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Old 01-29-2015, 12:56 AM   #61
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An unasked question that just occurred to me is. "Why not just push the throttle from 1700 to 1800 and accomplish the same thing with the 'correct' prop instead of overpropping the boat?"

It's a valid question, I think, and one answer may lie in the nature of us humans.

We have two FL120s under the floor in our PNW cruiser. And guess what happens if I push the power from our usual 1650 crusing rpm up to 1750 or 1800 rpm? With these old-technology engines, it starts getting real noisy in the cabin.

Now if one wades through Grand Banks promo literature from the 1960s and 70s, you will see occasional references to cruising in a "quiet" boat. By overpropping a bit and giving the owner a knot or so more speed at the same rpm, the engine doesn't have to be spun up another 1,000 or whatever rpm to get that same knot, and things stay quieter inside.

Now, being able to offer a slightly less noisy boat at cruise is not a reason to overprop a boat. But American Marine saw (or rather heard) the difference between gaining a bit more speed by keeping the engine(s) at a lower rpm with a coarser prop and running the engine(s) faster to get the same speed, and being the smart marketers they were at the time, didn't hesitate to promote a quiet(er) boat.

No, they did not in their literature relate the noise level in the cabin to the props they used. They didn't even relate it to a lower engine rpm in cruise. They simply promoted their boat as being "quiet."

A small thing, sure. But when your new-boat market is (at that time) fairly wealthy, discriminating boat buyers, every little bit helps.

I am by no means trying to justify the use of overpropping willy-nilly in everything. I'm silmply offering up what Grand Banks did as a way of illustrating the fact that overpropping can be advantageous in some situations. There are, I'm sure, just as many if not more situations when it's not.

But I don't think one can make a blanket statement that overpropping is always bad or stupid OR always good or sensible. Like almost all boating questions from anchors to zincs, the right answer is..... it depends.
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Old 01-29-2015, 04:44 AM   #62
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Good point, the noise issue!


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Old 01-29-2015, 12:22 PM   #63
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Unfortunately for most boat builders outside the FD class over propping is done for a few(very few) knots at the top end. Too much sales emphasis is given to faster cruise and top end speed its obvious in the many adds. This is most damaging in faster high powered boats with large modern engines where the new boat gains weight once in the hands of a clueless owner. Then the over propping becomes serious overloading and if not addressed some of the engines get damaged. As for noise there are other ways to handle this besides knocking a few hundred rpm down, but that will cost a builder more than choosing a prop with more pitch. I would hope the builder of my boats would not take the cheap alternative in this situation.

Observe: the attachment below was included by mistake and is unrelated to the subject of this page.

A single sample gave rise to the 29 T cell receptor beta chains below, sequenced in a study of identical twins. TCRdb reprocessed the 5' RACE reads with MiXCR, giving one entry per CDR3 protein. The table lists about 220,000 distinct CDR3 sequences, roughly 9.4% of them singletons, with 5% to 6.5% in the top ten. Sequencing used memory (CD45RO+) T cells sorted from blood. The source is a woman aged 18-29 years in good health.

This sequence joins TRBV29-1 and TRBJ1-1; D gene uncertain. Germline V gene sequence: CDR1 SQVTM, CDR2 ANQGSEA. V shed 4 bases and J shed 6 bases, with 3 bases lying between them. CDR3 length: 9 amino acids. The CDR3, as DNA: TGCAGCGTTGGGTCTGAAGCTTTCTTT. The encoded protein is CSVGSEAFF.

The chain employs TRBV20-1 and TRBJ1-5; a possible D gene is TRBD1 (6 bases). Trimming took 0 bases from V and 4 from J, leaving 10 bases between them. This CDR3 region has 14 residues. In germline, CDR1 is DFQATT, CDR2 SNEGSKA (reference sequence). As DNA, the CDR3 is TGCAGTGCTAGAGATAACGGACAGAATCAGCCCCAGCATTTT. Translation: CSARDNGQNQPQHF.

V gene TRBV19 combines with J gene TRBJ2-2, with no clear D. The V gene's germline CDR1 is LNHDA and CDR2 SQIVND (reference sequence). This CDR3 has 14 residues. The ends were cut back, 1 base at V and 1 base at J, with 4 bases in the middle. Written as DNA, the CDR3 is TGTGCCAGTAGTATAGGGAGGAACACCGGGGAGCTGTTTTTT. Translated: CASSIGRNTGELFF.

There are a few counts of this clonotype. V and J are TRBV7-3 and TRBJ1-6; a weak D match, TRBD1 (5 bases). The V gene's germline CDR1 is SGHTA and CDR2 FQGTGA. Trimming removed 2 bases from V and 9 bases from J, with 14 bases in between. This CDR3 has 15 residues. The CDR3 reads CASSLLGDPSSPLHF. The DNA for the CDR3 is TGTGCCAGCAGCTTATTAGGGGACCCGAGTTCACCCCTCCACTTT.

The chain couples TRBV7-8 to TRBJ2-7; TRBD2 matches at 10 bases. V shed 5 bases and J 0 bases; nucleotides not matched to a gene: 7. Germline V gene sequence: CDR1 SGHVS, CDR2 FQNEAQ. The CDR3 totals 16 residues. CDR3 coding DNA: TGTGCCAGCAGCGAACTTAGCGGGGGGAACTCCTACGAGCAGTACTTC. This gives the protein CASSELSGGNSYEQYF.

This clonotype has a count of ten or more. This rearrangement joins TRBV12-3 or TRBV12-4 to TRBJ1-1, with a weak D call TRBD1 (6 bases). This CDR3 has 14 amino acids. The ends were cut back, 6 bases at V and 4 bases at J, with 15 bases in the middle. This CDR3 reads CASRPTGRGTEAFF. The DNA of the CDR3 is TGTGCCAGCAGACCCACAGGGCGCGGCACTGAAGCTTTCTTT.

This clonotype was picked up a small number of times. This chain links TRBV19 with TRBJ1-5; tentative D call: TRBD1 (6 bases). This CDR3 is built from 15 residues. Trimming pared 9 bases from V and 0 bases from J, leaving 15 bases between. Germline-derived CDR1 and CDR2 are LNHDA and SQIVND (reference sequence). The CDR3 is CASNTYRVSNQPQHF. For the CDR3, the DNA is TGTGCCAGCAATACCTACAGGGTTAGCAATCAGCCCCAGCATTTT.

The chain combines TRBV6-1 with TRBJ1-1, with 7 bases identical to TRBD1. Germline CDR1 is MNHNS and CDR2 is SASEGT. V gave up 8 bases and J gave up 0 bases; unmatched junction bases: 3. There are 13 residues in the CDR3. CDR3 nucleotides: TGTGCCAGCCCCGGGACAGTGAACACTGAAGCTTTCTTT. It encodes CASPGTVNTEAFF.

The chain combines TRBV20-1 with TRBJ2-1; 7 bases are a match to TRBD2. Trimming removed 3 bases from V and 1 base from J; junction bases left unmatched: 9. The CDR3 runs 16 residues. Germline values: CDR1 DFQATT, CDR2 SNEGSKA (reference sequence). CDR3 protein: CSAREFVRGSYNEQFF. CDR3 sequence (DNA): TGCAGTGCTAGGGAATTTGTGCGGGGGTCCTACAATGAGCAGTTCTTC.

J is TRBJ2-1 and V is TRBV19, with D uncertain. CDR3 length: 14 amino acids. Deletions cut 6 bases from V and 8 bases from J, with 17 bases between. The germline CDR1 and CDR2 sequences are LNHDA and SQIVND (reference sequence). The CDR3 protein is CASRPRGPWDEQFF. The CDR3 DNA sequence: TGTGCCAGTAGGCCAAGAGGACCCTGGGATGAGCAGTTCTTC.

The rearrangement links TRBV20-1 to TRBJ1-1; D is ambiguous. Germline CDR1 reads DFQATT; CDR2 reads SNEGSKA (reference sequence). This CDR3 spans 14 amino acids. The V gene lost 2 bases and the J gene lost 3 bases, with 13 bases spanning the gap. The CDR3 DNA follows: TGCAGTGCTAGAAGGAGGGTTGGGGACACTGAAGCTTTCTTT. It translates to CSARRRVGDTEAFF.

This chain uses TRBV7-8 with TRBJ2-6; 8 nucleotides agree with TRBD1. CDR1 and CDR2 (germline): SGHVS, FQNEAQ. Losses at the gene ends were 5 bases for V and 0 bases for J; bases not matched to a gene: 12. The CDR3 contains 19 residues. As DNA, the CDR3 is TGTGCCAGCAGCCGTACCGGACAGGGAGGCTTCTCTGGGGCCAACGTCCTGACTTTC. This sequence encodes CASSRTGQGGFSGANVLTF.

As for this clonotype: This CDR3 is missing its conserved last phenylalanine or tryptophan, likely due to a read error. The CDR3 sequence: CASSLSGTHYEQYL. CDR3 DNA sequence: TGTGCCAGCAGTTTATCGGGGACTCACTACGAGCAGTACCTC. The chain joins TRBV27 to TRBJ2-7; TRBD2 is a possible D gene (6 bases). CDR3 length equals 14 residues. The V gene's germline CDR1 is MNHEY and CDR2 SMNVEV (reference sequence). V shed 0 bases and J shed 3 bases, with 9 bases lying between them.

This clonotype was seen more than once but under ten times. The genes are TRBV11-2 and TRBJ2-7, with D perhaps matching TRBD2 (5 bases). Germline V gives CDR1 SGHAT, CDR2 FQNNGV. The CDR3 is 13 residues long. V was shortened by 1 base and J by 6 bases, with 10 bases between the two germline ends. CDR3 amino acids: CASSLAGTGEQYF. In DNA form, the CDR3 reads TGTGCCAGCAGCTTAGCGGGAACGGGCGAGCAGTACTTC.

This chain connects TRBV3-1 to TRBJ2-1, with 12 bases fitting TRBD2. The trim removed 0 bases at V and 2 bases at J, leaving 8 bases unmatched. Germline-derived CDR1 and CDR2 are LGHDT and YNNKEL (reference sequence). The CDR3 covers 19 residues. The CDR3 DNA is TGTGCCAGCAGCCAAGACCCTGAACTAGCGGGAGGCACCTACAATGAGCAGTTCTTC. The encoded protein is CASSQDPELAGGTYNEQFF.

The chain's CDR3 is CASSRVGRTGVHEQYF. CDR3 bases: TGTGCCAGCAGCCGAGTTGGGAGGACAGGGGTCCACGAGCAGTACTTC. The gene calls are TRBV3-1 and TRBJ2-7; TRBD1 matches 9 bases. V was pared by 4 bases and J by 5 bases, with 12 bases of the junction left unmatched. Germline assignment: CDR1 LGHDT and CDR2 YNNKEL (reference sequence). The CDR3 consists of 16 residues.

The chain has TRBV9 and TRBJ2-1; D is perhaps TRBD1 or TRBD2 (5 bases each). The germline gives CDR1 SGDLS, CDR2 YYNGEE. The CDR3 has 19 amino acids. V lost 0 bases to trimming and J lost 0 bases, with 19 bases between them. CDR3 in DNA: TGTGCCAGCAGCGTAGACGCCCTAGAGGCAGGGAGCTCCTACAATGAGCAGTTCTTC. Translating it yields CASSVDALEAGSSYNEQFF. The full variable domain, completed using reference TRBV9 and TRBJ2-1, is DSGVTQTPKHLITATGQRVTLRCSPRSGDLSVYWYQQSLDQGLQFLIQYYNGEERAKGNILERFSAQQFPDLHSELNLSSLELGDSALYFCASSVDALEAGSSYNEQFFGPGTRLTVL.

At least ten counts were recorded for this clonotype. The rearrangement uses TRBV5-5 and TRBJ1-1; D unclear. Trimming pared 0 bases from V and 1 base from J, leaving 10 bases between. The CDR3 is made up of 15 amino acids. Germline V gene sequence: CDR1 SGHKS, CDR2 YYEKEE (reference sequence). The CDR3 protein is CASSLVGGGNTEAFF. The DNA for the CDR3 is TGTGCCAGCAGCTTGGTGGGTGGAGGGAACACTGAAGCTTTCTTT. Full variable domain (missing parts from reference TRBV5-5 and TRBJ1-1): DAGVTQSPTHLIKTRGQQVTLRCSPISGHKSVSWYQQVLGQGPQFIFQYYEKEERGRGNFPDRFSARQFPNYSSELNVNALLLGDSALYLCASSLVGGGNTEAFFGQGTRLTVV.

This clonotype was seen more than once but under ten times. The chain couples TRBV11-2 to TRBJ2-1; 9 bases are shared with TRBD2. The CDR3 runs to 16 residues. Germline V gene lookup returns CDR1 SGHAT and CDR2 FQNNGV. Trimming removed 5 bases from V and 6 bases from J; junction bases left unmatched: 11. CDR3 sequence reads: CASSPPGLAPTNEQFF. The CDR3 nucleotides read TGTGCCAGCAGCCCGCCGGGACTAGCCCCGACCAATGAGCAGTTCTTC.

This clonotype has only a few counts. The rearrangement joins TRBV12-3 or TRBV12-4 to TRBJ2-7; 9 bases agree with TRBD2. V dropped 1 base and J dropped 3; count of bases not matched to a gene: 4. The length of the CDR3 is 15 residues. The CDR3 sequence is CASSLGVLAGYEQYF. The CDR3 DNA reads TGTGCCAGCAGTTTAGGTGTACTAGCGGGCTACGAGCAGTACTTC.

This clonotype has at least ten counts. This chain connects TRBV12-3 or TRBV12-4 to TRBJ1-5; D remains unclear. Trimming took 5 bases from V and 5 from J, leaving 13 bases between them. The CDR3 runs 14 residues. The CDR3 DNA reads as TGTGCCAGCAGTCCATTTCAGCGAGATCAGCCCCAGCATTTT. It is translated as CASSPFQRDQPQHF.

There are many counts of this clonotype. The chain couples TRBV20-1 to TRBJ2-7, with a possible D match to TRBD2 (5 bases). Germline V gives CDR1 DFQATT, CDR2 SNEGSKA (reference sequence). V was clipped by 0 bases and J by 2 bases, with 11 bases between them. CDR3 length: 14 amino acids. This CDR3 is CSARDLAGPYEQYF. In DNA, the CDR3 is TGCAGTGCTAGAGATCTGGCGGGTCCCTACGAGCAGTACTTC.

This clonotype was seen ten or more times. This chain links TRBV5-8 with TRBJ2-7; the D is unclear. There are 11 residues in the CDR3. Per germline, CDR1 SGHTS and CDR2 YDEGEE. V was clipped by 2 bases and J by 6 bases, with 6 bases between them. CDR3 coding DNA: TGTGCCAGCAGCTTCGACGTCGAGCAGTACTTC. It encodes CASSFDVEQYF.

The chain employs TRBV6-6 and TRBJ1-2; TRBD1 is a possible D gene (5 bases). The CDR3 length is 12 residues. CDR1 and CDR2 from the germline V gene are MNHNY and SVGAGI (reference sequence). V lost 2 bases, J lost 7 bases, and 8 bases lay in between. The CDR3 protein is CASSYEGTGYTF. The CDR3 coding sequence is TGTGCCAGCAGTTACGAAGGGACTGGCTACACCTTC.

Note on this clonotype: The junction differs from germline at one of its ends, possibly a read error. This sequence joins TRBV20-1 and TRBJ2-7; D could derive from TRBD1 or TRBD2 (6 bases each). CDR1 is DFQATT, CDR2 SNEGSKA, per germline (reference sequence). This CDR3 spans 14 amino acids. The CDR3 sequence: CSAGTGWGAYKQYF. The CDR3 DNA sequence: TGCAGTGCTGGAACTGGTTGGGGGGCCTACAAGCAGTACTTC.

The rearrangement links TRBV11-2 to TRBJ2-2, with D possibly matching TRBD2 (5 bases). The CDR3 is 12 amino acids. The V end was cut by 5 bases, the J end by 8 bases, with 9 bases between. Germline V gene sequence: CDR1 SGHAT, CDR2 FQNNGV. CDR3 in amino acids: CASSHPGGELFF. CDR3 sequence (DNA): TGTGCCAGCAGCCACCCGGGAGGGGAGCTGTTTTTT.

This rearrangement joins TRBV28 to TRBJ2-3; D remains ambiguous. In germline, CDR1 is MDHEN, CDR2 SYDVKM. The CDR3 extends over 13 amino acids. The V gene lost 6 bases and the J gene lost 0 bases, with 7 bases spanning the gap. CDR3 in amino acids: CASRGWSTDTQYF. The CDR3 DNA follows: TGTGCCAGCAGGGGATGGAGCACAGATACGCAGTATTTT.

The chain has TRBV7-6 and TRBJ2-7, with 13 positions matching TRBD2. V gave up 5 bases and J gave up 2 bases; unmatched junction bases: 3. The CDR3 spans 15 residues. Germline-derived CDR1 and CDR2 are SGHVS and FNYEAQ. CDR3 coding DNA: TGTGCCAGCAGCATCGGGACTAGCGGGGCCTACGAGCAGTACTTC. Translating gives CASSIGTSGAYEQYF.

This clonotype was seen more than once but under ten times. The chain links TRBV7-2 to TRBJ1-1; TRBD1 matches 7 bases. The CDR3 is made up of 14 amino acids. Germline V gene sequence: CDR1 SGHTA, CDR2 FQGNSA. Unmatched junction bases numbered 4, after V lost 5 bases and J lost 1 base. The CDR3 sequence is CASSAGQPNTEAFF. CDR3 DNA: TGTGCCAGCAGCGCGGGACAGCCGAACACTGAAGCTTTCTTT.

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Old 01-29-2015, 12:31 PM   #64
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A lot of speculation and generalization.

There is a concept called "over propping" and as FF would call it "cruise propping"...a much better name.

Like many things in life....there is some truth to it and some issues.

Others have posted before that it is a very conditional concept.

To discuss it being used when it is inappropriate even by supporters of the concept....well...no wonder people get lost in its basics.
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Old 01-29-2015, 12:54 PM   #65
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Increasing the pitch require more power to produce the same speed and RPM. You are just moving across the HP curve from normal prop load toward max hP curve at the same rpm. Fuel use will increase not decrease and speed or wavemaking will as well.


An engine will produce zero HP at a particular RPM when unloaded and use little fuel. Load the engine in increasing amounts but hold the RPM steady and fuel use will increase accordingly. More load more fuel. there is no free lunch.
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Old 01-29-2015, 03:36 PM   #66
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There is no free lunch , tho (Obamma voters might disagree)

Any boat only needs a certain amount of thrust to go at a certain speed.

If the required thrust can be obtained at much lower RPM ,the engine will be using its fuel more efficiently.

Therefore the engine will not only be quieter but will last considerably longer , from the better load and fewer piston miles .